• Abstract: Recognition of the need for greater government intervention in the economy is increasingly shaping the US political debate, with this shift paralleled among prominent economists. The surprising success of Bernie Sanders’ 2016 presidential campaign has emboldened Democratic presidential hopefuls to advocate bold platforms involving larger government. Coincidentally, some prominent economists are advocating greater government expenditure to address ‘secular stagnation’. This is unlikely to result in a radical shift away from the post-Reagan small-government policies, but the centre of gravity has shifted towards recognising a role for more government intervention.
  • Topic: Economics, Politics, Elections, Fiscal Policy
  • Political Geography: North America, United States of America
  • Author: Ferdinando Nelli Feroci
  • Publication Date: 11-2019
  • Content Type: Commentary and Analysis
  • Institution: Istituto Affari Internazionali
  • Abstract: A few months after the European Parliament elections, and a few weeks before a new European Commission is fully operational, the European Union is facing old and new challenges, both domestic and international. Internally, the EU will soon be testing these new institutions. In the recently elected European Parliament, nationalist and Eurosceptic political forces are a minority, but pro-European mainstream parties, which have the numbers to control the proceedings of the Parliament, have not been able to consolidate a stable and comfortable majority. The new European Commission has encountered setbacks in the confirmation procedure of three of its members and will therefore fully assume its responsibilities with some delay on 1 December.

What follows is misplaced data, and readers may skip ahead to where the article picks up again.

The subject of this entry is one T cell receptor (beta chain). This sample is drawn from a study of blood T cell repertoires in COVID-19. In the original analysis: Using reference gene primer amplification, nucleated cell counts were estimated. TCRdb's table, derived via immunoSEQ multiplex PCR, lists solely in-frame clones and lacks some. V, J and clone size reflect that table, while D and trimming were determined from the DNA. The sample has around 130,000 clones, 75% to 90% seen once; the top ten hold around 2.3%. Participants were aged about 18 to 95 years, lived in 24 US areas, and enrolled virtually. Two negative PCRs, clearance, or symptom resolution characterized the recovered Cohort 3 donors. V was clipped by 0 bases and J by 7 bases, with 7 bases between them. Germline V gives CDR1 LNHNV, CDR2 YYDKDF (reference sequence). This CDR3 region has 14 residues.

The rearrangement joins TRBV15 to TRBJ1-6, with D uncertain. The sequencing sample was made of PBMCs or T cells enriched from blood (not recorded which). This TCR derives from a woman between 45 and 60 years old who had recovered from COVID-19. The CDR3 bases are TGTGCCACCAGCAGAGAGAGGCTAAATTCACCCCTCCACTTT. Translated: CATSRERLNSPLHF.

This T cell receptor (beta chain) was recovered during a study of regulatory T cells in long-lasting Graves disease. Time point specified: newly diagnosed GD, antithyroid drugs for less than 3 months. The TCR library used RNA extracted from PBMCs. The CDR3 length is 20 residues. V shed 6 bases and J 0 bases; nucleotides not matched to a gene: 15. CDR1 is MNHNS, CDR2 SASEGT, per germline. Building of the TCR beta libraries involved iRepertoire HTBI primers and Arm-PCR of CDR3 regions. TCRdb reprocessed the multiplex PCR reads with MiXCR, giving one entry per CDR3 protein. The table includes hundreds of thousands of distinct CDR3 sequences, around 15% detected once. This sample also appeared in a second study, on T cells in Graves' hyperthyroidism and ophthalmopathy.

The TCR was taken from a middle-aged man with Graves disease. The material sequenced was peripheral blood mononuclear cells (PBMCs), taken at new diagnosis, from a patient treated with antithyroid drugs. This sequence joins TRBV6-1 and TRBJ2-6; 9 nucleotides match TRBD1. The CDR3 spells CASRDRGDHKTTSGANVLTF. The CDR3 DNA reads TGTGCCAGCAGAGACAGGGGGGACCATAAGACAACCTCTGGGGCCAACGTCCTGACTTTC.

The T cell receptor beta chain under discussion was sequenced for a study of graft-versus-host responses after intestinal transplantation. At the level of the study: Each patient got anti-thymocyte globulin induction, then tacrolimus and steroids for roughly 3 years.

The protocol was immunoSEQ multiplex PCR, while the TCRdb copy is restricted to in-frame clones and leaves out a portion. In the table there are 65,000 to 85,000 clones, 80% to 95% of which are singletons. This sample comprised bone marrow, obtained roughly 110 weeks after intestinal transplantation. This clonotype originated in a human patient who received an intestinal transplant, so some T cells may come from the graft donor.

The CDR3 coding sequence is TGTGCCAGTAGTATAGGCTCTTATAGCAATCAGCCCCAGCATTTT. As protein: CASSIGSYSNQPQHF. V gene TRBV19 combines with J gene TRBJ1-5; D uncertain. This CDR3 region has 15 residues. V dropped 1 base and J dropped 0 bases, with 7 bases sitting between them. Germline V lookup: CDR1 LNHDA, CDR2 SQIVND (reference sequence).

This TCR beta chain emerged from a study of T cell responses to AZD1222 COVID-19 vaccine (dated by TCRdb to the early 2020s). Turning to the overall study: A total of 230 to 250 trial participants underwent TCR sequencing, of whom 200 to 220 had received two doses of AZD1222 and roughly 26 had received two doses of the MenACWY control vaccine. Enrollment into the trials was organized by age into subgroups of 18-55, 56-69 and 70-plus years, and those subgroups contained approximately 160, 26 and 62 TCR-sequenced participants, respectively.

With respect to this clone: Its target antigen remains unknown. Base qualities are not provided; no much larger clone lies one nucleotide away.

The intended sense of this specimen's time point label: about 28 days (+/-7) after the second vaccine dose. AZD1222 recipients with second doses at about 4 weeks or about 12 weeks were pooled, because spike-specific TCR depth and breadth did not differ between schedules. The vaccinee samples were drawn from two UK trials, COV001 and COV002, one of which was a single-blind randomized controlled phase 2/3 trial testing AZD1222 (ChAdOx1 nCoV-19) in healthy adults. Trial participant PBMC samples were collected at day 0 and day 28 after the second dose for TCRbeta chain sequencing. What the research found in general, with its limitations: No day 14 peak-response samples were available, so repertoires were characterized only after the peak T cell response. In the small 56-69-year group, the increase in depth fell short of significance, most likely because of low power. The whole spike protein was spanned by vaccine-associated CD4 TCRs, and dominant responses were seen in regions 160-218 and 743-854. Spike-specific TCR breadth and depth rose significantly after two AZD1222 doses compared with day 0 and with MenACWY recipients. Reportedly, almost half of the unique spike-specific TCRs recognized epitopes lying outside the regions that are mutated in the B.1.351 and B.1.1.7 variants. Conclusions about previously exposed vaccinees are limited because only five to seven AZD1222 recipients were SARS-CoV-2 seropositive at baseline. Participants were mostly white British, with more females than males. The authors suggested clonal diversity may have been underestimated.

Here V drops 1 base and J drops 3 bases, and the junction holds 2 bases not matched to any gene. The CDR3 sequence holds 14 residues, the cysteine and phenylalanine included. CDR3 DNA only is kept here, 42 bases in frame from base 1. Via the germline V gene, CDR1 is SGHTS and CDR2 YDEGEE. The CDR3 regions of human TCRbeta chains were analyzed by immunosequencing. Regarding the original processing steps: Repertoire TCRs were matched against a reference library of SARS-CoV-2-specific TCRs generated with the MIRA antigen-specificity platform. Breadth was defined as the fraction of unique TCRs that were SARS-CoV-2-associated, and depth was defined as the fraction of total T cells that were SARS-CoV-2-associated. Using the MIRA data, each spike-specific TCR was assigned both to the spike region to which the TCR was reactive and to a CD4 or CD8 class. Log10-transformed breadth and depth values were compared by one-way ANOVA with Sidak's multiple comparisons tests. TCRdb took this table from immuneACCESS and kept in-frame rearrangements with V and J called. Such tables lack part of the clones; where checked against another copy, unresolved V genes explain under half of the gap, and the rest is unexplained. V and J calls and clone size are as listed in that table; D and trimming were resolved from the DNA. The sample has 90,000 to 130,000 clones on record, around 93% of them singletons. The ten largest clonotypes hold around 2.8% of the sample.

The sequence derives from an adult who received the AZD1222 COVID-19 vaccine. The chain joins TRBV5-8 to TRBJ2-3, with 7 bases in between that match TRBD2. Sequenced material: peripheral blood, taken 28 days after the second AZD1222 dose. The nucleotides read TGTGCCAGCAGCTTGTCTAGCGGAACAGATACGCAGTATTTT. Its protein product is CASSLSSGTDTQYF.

• Topic: Government, Nationalism, Politics, Elections, Transatlantic Relations
  • Political Geography: Europe, North America, United States of America, European Union